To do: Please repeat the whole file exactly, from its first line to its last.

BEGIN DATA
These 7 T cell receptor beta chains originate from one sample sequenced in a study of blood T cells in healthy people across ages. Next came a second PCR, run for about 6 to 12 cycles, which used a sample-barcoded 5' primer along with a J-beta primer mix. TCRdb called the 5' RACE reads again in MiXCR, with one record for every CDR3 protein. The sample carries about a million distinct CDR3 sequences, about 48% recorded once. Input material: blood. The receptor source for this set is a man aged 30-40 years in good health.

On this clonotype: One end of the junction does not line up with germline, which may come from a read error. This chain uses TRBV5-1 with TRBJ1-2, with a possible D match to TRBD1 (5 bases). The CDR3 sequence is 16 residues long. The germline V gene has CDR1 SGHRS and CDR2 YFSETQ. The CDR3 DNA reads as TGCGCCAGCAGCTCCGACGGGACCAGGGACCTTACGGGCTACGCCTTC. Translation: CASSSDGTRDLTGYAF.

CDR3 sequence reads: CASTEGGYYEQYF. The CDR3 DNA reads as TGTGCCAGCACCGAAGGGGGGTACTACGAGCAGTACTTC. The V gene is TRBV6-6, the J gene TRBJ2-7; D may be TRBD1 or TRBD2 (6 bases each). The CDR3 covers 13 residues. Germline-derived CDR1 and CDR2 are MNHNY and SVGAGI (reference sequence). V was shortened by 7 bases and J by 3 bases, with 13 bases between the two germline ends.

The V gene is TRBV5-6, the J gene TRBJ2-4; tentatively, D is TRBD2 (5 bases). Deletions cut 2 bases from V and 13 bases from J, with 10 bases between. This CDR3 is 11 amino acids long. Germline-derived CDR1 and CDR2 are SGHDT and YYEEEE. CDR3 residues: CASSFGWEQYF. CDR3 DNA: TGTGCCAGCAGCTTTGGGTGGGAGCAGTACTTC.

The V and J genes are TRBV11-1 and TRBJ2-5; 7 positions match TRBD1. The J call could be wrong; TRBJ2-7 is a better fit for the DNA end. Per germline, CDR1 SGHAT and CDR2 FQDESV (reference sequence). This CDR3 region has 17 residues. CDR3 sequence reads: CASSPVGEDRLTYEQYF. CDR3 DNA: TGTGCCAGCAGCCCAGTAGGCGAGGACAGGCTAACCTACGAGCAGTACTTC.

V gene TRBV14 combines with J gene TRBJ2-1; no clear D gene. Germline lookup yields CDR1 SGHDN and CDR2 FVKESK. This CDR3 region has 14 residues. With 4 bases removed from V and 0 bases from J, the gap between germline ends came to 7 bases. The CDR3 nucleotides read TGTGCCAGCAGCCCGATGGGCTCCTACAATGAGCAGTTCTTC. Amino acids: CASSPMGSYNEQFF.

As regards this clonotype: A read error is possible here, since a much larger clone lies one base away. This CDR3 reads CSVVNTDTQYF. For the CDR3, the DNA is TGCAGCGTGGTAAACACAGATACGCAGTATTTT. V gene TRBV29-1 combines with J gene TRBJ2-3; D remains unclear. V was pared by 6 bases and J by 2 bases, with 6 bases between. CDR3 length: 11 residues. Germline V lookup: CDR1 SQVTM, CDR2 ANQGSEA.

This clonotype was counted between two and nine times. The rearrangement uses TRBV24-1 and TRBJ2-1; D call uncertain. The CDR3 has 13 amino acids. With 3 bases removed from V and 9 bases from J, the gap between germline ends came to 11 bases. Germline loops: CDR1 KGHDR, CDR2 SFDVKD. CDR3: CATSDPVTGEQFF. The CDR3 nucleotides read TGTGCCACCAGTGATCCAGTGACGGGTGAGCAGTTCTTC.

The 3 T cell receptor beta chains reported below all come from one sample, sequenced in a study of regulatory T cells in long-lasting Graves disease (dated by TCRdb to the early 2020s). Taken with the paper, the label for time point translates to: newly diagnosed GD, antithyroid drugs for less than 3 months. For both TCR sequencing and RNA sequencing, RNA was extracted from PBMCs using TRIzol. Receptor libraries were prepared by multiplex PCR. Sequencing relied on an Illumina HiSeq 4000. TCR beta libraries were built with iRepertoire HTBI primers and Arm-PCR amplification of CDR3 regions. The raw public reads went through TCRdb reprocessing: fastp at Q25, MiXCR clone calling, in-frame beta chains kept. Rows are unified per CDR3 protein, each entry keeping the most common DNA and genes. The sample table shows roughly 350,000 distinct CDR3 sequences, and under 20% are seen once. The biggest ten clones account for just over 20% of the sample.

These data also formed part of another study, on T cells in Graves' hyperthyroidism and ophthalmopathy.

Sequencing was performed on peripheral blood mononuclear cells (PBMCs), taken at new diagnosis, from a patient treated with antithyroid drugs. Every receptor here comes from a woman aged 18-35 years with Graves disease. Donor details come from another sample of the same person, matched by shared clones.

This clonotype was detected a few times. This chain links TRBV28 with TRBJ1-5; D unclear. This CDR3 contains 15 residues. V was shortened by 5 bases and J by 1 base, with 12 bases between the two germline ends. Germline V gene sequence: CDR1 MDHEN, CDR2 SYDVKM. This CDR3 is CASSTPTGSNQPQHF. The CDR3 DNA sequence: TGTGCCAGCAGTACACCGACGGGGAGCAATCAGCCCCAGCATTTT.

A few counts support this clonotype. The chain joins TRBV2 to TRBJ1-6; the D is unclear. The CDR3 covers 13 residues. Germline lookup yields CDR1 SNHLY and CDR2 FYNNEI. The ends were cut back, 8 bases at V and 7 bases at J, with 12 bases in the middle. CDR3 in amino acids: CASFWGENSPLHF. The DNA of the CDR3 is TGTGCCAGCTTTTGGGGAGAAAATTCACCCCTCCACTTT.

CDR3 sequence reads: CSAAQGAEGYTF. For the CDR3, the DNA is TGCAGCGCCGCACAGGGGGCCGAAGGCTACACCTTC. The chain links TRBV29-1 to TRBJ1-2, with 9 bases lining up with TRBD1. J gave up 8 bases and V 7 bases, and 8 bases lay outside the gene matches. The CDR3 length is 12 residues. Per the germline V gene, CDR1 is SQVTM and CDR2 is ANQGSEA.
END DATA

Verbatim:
These 7 T cell receptor beta chains originate from one sample sequenced in a study of blood T cells in healthy people across ages. Next came a second PCR, run for about 6 to 12 cycles, which used a sample-barcoded 5' primer along with a J-beta primer mix. TCRdb called the 5' RACE reads again in MiXCR, with one record for every CDR3 protein. The sample carries about a million distinct CDR3 sequences, about 48% recorded once. Input material: blood. The receptor source for this set is a man aged 30-40 years in good health.

On this clonotype: One end of the junction does not line up with germline, which may come from a read error. This chain uses TRBV5-1 with TRBJ1-2, with a possible D match to TRBD1 (5 bases). The CDR3 sequence is 16 residues long. The germline V gene has CDR1 SGHRS and CDR2 YFSETQ. The CDR3 DNA reads as TGCGCCAGCAGCTCCGACGGGACCAGGGACCTTACGGGCTACGCCTTC. Translation: CASSSDGTRDLTGYAF.

CDR3 sequence reads: CASTEGGYYEQYF. The CDR3 DNA reads as TGTGCCAGCACCGAAGGGGGGTACTACGAGCAGTACTTC. The V gene is TRBV6-6, the J gene TRBJ2-7; D may be TRBD1 or TRBD2 (6 bases each). The CDR3 covers 13 residues. Germline-derived CDR1 and CDR2 are MNHNY and SVGAGI (reference sequence). V was shortened by 7 bases and J by 3 bases, with 13 bases between the two germline ends.

The V gene is TRBV5-6, the J gene TRBJ2-4; tentatively, D is TRBD2 (5 bases). Deletions cut 2 bases from V and 13 bases from J, with 10 bases between. This CDR3 is 11 amino acids long. Germline-derived CDR1 and CDR2 are SGHDT and YYEEEE. CDR3 residues: CASSFGWEQYF. CDR3 DNA: TGTGCCAGCAGCTTTGGGTGGGAGCAGTACTTC.

The V and J genes are TRBV11-1 and TRBJ2-5; 7 positions match TRBD1. The J call could be wrong; TRBJ2-7 is a better fit for the DNA end. Per germline, CDR1 SGHAT and CDR2 FQDESV (reference sequence). This CDR3 region has 17 residues. CDR3 sequence reads: CASSPVGEDRLTYEQYF. CDR3 DNA: TGTGCCAGCAGCCCAGTAGGCGAGGACAGGCTAACCTACGAGCAGTACTTC.

V gene TRBV14 combines with J gene TRBJ2-1; no clear D gene. Germline lookup yields CDR1 SGHDN and CDR2 FVKESK. This CDR3 region has 14 residues. With 4 bases removed from V and 0 bases from J, the gap between germline ends came to 7 bases. The CDR3 nucleotides read TGTGCCAGCAGCCCGATGGGCTCCTACAATGAGCAGTTCTTC. Amino acids: CASSPMGSYNEQFF.

As regards this clonotype: A read error is possible here, since a much larger clone lies one base away. This CDR3 reads CSVVNTDTQYF. For the CDR3, the DNA is TGCAGCGTGGTAAACACAGATACGCAGTATTTT. V gene TRBV29-1 combines with J gene TRBJ2-3; D remains unclear. V was pared by 6 bases and J by 2 bases, with 6 bases between. CDR3 length: 11 residues. Germline V lookup: CDR1 SQVTM, CDR2 ANQGSEA.

This clonotype was counted between two and nine times. The rearrangement uses TRBV24-1 and TRBJ2-1; D call uncertain. The CDR3 has 13 amino acids. With 3 bases removed from V and 9 bases from J, the gap between germline ends came to 11 bases. Germline loops: CDR1 KGHDR, CDR2 SFDVKD. CDR3: CATSDPVTGEQFF. The CDR3 nucleotides read TGTGCCACCAGTGATCCAGTGACGGGTGAGCAGTTCTTC.

The 3 T cell receptor beta chains reported below all come from one sample, sequenced in a study of regulatory T cells in long-lasting Graves disease (dated by TCRdb to the early 2020s). Taken with the paper, the label for time point translates to: newly diagnosed GD, antithyroid drugs for less than 3 months. For both TCR sequencing and RNA sequencing, RNA was extracted from PBMCs using TRIzol. Receptor libraries were prepared by multiplex PCR. Sequencing relied on an Illumina HiSeq 4000. TCR beta libraries were built with iRepertoire HTBI primers and Arm-PCR amplification of CDR3 regions. The raw public reads went through TCRdb reprocessing: fastp at Q25, MiXCR clone calling, in-frame beta chains kept. Rows are unified per CDR3 protein, each entry keeping the most common DNA and genes. The sample table shows roughly 350,000 distinct CDR3 sequences, and under 20% are seen once. The biggest ten clones account for just over 20% of the sample.

These data also formed part of another study, on T cells in Graves' hyperthyroidism and ophthalmopathy.

Sequencing was performed on peripheral blood mononuclear cells (PBMCs), taken at new diagnosis, from a patient treated with antithyroid drugs. Every receptor here comes from a woman aged 18-35 years with Graves disease. Donor details come from another sample of the same person, matched by shared clones.

This clonotype was detected a few times. This chain links TRBV28 with TRBJ1-5; D unclear. This CDR3 contains 15 residues. V was shortened by 5 bases and J by 1 base, with 12 bases between the two germline ends. Germline V gene sequence: CDR1 MDHEN, CDR2 SYDVKM. This CDR3 is CASSTPTGSNQPQHF. The CDR3 DNA sequence: TGTGCCAGCAGTACACCGACGGGGAGCAATCAGCCCCAGCATTTT.

A few counts support this clonotype. The chain joins TRBV2 to TRBJ1-6; the D is unclear. The CDR3 covers 13 residues. Germline lookup yields CDR1 SNHLY and CDR2 FYNNEI. The ends were cut back, 8 bases at V and 7 bases at J, with 12 bases in the middle. CDR3 in amino acids: CASFWGENSPLHF. The DNA of the CDR3 is TGTGCCAGCTTTTGGGGAGAAAATTCACCCCTCCACTTT.

CDR3 sequence reads: CSAAQGAEGYTF. For the CDR3, the DNA is TGCAGCGCCGCACAGGGGGCCGAAGGCTACACCTTC. The chain links TRBV29-1 to TRBJ1-2, with 9 bases lining up with TRBD1. J gave up 8 bases and V 7 bases, and 8 bases lay outside the gene matches. The CDR3 length is 12 residues. Per the germline V gene, CDR1 is SQVTM and CDR2 is ANQGSEA.